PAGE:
Photos: Top - Yeti at FATT. Bottom: Bill racing the Miata at Virginia International Raceway.

Return to Easy Overhang

August 2006. Decked out in shiny new rock climbing gear, I huffed and puffed my way up the talus slope toward a technical rock climb called Easy Overhang. If my daughter Karen, who followed behind, had doubts about this enterprise, she had good reason. I was about to try to lead her up a 200 foot vertical cliff in the Shawangunk mountains of New York. It had been 35 years since I had last done anything like this.

The roots of our adventure lay in a phone call Karen had made to me several months before. "Dad, guess what? I went to the rock climbing gym yesterday." I had heard that, in the years since I had stopped climbing, someone had invented the rock gym, but i had never actually seen one. Karen explained she had "Done a 5.7 and gotten half way up a 5.8!" She called me several more times to report further progress climbing what I learned were plastic holds bolted to a plywood wall. I had not led an active life for many years and had pretty much resigned myself to growing old and feeble. Nonetheless, I finally asked Karen if she would like to climb something outdoors with me some time. She answered "yes" with what sounded like genuine enthusiasm, so there we were, several weeks later, roping up at the bottom of Easy Overhang.

Easy O is a very easy, but steep and exposed climb. The kind of exciting, easy climb one finds almost nowhere but the "Gunks." I had done it many years before, but that was when I was a strong 20 year-old; and we pounded nice strong pitons into the rock for protection. Now, I am a fat old man and, in the interest of saving the rock from destruction, climbers use little things called chocks and complicated cams that are supposed to stick in the cracks by friction. It would be fair to say I was a tad nervous as I stepped onto the rock for my first lead in many years.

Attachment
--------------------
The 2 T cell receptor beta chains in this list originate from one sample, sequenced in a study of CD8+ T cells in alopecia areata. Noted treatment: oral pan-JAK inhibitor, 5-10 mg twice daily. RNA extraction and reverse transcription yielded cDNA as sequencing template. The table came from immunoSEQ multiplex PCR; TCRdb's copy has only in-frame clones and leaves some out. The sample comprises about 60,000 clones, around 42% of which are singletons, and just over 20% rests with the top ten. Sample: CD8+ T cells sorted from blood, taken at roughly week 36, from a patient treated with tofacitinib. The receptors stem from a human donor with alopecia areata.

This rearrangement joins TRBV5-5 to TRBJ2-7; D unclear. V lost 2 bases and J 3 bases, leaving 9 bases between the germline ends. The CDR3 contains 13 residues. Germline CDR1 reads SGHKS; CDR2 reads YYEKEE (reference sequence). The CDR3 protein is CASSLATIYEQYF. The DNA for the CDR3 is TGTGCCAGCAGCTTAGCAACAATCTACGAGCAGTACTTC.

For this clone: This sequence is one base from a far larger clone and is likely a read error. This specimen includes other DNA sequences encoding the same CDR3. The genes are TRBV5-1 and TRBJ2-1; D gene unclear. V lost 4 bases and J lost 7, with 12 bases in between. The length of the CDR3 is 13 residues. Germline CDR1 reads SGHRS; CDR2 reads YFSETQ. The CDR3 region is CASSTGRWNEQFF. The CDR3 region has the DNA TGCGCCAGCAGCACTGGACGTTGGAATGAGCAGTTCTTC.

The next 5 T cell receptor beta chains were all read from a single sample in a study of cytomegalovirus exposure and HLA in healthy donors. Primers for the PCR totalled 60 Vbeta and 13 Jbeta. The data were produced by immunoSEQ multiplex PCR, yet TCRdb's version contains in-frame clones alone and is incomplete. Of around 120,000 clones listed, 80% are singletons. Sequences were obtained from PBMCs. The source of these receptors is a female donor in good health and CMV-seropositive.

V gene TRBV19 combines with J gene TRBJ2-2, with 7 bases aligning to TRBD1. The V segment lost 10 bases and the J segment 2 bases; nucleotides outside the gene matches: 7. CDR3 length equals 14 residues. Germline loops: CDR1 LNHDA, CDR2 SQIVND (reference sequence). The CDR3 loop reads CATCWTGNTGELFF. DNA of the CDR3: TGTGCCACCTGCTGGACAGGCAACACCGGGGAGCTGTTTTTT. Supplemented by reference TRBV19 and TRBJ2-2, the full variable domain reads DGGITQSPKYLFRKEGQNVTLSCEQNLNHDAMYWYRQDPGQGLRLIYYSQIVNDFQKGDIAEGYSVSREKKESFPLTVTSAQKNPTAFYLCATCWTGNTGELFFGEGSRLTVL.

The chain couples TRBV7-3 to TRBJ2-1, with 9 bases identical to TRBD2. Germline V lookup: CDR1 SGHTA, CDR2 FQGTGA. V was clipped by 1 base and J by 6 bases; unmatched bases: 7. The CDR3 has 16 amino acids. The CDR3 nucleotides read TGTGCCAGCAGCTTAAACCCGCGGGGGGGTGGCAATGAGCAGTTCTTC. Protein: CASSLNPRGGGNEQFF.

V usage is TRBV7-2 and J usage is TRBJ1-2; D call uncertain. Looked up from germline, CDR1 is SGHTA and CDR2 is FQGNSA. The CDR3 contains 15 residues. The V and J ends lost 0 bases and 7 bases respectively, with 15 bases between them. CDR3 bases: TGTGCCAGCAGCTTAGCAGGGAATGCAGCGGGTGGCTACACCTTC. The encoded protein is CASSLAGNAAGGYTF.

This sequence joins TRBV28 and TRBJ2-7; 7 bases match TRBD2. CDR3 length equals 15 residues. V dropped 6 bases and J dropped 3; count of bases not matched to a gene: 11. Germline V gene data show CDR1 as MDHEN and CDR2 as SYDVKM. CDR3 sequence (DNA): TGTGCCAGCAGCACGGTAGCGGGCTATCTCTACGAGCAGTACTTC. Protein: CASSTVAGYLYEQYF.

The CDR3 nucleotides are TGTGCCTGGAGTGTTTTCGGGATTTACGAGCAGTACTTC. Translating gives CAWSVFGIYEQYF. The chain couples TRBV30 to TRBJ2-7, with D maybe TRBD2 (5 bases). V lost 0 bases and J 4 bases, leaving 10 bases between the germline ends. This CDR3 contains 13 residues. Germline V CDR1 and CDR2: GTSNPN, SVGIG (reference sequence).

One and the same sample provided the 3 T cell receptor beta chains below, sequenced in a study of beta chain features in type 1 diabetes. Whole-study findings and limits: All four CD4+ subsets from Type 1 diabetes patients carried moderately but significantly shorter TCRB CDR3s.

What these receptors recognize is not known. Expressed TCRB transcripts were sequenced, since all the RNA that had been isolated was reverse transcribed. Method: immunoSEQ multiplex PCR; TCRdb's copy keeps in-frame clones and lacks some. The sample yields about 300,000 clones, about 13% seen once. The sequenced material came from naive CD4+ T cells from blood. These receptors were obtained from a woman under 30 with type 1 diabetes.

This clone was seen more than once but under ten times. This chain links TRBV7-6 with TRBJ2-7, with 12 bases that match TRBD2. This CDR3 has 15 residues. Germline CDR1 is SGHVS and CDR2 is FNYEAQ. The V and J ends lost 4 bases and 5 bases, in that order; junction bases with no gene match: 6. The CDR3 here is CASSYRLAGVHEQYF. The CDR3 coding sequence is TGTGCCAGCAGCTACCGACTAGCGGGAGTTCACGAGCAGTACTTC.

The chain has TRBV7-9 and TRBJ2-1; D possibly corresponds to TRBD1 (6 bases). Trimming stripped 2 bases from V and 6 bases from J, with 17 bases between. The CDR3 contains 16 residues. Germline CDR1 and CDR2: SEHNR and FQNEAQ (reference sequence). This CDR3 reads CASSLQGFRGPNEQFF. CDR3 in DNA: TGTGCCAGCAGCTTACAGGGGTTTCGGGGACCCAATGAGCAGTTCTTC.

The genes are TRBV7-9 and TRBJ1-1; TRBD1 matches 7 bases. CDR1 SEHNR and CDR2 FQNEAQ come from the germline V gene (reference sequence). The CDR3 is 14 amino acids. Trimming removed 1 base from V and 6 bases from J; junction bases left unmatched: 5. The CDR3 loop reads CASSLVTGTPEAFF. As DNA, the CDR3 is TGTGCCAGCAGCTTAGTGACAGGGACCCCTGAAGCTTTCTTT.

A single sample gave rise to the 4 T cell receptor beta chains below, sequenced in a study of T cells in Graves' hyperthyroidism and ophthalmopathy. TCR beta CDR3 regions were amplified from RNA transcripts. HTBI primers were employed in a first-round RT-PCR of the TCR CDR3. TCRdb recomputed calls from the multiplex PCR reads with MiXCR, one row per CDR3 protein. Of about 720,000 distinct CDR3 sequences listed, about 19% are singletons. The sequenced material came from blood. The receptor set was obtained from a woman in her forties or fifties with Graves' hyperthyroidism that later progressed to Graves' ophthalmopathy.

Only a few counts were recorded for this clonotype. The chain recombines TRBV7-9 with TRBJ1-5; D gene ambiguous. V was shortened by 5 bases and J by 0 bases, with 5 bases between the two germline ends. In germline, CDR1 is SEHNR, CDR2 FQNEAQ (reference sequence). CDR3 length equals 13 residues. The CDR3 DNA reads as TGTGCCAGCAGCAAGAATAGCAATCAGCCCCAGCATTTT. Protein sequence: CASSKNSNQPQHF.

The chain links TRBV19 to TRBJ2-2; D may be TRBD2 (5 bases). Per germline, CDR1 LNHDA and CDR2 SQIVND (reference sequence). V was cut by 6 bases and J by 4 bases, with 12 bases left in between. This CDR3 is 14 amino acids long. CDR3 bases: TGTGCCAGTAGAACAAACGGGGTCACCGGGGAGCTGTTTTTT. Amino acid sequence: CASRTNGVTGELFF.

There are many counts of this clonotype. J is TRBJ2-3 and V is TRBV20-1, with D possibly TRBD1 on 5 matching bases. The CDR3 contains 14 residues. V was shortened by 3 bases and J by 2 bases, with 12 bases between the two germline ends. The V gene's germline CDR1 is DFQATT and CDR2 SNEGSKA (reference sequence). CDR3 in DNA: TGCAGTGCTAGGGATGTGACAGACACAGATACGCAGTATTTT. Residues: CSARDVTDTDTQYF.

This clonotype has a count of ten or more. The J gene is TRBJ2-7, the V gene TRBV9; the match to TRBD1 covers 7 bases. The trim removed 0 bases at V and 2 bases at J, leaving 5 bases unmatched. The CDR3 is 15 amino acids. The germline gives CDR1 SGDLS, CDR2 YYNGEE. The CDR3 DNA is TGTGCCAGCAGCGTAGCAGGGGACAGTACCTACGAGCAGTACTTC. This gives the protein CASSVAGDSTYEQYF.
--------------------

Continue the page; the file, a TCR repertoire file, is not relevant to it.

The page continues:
As I struggled to make the first move into an easy gully, I thought, "I don't remember this being quite so hard." I made it, though, and worked my way up the gully. Finding two nice, solid bolts into which to tie at the first belay ledge was a great relief. Karen followed without difficulty and seemed quite comfortable on a ledge 100 feet off the ground.

The second pitch is steeper and much more exposed than the first, but I found myself less sketched (a climber's term for scared). I put several of the new "protection" devices in, wondered if they would hold a fly, wished for some of my old chromolly pitons, and soon found myself making the last moves to the top! I belayed Karen up and realized,


I had led a real rock climb again. I could still do it. And I had shared it with my daughter. Doing that easy climb with Karen was one of the most rewarding, thrilling, empowering experiences of my life. It gave me a whole new way to relate to my daughter: not as a child of whom I took care, but as a climbing partner whom I trusted with my life and who trusted me with hers. I have looked at myself differently every day since: I am someone who, within limits, is still physically capable. Beyond that, I have gained a wonderful sense that my life is expanding, new possibilities are opening for me.

And, yes, I have kept climbing and worked my way up to doing somewhat more serious routes. But none will ever mean as much to me as that August day on Easy O in my beloved Gunks.

Here is a picture of Karen following Richard Goldstone up a more difficult climb in the Gunks called Limelight. Richard not only led, but also rappelled part way back down to take the picture.